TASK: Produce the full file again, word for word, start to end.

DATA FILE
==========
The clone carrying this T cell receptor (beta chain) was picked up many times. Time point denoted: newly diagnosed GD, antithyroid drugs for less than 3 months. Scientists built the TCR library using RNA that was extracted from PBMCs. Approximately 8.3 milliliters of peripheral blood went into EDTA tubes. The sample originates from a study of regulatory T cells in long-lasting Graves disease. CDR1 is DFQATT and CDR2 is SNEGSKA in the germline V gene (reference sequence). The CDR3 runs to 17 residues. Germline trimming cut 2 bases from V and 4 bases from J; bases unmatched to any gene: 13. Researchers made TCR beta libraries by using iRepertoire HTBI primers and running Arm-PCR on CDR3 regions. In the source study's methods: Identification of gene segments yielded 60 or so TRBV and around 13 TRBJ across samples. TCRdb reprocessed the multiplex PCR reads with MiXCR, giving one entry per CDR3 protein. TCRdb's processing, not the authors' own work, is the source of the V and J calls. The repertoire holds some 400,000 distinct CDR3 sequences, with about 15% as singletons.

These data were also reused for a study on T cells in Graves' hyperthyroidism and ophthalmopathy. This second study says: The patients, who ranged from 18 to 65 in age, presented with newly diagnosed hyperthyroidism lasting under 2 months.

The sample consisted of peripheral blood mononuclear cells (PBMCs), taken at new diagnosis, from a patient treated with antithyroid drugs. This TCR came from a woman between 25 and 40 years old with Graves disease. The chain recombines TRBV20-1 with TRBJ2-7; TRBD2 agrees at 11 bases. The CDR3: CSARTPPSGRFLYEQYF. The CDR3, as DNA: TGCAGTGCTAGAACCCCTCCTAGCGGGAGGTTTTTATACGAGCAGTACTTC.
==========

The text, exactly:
The clone carrying this T cell receptor (beta chain) was picked up many times. Time point denoted: newly diagnosed GD, antithyroid drugs for less than 3 months. Scientists built the TCR library using RNA that was extracted from PBMCs. Approximately 8.3 milliliters of peripheral blood went into EDTA tubes. The sample originates from a study of regulatory T cells in long-lasting Graves disease. CDR1 is DFQATT and CDR2 is SNEGSKA in the germline V gene (reference sequence). The CDR3 runs to 17 residues. Germline trimming cut 2 bases from V and 4 bases from J; bases unmatched to any gene: 13. Researchers made TCR beta libraries by using iRepertoire HTBI primers and running Arm-PCR on CDR3 regions. In the source study's methods: Identification of gene segments yielded 60 or so TRBV and around 13 TRBJ across samples. TCRdb reprocessed the multiplex PCR reads with MiXCR, giving one entry per CDR3 protein. TCRdb's processing, not the authors' own work, is the source of the V and J calls. The repertoire holds some 400,000 distinct CDR3 sequences, with about 15% as singletons.

These data were also reused for a study on T cells in Graves' hyperthyroidism and ophthalmopathy. This second study says: The patients, who ranged from 18 to 65 in age, presented with newly diagnosed hyperthyroidism lasting under 2 months.

The sample consisted of peripheral blood mononuclear cells (PBMCs), taken at new diagnosis, from a patient treated with antithyroid drugs. This TCR came from a woman between 25 and 40 years old with Graves disease. The chain recombines TRBV20-1 with TRBJ2-7; TRBD2 agrees at 11 bases. The CDR3: CSARTPPSGRFLYEQYF. The CDR3, as DNA: TGCAGTGCTAGAACCCCTCCTAGCGGGAGGTTTTTATACGAGCAGTACTTC.